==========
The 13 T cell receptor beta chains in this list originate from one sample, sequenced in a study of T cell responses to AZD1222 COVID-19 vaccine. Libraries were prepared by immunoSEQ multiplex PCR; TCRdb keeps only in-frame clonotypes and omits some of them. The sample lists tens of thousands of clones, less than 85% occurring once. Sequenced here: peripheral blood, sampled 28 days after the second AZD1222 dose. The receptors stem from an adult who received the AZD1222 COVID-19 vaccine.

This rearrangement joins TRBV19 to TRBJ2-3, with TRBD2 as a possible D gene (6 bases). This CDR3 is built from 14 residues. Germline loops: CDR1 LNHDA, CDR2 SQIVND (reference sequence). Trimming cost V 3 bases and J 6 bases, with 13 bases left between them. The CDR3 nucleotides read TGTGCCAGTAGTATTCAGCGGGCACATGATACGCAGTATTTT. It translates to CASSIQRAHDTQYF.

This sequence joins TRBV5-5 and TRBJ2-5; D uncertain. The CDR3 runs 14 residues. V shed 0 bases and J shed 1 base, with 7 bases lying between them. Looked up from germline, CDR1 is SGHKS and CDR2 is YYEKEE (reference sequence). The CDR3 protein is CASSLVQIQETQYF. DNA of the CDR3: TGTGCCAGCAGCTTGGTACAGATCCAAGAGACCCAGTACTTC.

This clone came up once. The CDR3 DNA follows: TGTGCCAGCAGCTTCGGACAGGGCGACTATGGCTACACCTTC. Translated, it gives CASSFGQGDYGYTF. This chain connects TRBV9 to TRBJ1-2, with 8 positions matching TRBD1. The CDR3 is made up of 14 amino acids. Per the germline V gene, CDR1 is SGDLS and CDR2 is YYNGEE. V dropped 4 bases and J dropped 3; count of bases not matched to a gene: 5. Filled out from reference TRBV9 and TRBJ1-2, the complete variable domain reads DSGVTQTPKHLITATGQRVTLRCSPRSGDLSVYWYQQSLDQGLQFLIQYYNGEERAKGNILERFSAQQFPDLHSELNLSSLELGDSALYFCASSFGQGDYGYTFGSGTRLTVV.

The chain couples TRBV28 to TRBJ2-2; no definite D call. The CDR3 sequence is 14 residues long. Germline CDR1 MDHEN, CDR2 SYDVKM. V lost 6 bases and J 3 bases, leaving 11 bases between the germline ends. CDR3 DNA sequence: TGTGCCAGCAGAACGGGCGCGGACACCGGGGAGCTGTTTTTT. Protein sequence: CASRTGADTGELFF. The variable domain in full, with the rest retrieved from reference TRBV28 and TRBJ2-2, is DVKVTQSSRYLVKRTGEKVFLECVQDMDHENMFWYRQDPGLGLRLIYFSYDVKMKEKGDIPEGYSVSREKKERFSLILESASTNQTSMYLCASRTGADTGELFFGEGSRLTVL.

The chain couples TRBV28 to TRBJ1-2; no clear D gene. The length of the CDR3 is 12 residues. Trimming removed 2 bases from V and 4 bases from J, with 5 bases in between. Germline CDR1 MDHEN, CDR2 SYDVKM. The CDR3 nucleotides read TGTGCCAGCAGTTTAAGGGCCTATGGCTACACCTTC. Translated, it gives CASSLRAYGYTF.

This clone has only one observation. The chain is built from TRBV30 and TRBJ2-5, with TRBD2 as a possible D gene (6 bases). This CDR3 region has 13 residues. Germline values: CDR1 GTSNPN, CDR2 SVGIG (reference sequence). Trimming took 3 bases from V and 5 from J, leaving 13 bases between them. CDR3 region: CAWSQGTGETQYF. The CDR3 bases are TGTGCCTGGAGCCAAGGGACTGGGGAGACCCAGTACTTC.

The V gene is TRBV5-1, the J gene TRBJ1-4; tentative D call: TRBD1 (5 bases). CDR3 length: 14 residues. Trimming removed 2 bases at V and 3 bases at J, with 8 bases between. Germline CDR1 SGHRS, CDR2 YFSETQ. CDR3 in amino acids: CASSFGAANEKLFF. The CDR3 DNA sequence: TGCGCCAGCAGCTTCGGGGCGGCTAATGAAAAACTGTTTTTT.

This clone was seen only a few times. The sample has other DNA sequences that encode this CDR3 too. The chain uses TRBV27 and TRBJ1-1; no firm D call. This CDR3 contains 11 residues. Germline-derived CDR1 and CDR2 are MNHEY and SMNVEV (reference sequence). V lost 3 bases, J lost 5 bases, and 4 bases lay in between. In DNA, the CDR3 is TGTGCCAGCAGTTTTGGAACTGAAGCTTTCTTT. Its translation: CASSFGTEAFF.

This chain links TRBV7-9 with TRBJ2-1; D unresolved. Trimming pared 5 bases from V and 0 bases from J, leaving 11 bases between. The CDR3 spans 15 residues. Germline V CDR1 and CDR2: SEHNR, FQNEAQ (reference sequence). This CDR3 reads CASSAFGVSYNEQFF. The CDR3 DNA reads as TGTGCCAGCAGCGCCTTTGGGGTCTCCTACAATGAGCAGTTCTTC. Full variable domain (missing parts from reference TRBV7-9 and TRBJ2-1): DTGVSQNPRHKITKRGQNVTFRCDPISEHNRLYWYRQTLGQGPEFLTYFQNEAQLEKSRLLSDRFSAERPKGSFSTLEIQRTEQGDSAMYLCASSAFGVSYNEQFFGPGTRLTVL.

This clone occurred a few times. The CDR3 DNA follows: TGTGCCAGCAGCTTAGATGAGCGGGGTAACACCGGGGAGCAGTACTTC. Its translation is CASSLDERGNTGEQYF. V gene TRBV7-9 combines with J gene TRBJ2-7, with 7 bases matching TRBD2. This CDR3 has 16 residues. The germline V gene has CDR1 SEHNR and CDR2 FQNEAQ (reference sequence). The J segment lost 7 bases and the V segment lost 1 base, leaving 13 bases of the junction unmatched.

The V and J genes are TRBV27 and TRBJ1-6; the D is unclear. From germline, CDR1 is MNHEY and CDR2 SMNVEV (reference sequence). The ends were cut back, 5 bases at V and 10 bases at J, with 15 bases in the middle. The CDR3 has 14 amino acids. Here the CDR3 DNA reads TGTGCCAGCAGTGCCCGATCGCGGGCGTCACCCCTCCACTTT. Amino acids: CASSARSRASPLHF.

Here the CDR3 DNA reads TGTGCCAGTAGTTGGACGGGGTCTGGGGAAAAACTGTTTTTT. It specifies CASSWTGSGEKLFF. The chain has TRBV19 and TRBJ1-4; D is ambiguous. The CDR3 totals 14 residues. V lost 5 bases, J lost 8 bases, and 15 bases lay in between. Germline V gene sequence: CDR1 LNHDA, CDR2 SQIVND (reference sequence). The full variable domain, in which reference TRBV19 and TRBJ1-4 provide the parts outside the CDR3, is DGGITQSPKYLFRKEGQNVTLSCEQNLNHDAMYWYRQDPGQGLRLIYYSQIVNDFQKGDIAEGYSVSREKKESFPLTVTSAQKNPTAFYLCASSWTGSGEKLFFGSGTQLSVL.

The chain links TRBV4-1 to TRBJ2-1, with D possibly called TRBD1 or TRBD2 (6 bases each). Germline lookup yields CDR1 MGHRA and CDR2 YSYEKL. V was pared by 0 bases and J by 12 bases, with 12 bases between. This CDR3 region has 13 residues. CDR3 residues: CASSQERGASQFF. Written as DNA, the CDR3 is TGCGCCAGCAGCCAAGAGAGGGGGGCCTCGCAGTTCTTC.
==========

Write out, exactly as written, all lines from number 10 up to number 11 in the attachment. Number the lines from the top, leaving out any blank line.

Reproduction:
This chain links TRBV7-9 with TRBJ2-1; D unresolved. Trimming pared 5 bases from V and 0 bases from J, leaving 11 bases between. The CDR3 spans 15 residues. Germline V CDR1 and CDR2: SEHNR, FQNEAQ (reference sequence). This CDR3 reads CASSAFGVSYNEQFF. The CDR3 DNA reads as TGTGCCAGCAGCGCCTTTGGGGTCTCCTACAATGAGCAGTTCTTC. Full variable domain (missing parts from reference TRBV7-9 and TRBJ2-1): DTGVSQNPRHKITKRGQNVTFRCDPISEHNRLYWYRQTLGQGPEFLTYFQNEAQLEKSRLLSDRFSAERPKGSFSTLEIQRTEQGDSAMYLCASSAFGVSYNEQFFGPGTRLTVL.

This clone occurred a few times. The CDR3 DNA follows: TGTGCCAGCAGCTTAGATGAGCGGGGTAACACCGGGGAGCAGTACTTC. Its translation is CASSLDERGNTGEQYF. V gene TRBV7-9 combines with J gene TRBJ2-7, with 7 bases matching TRBD2. This CDR3 has 16 residues. The germline V gene has CDR1 SEHNR and CDR2 FQNEAQ (reference sequence). The J segment lost 7 bases and the V segment lost 1 base, leaving 13 bases of the junction unmatched.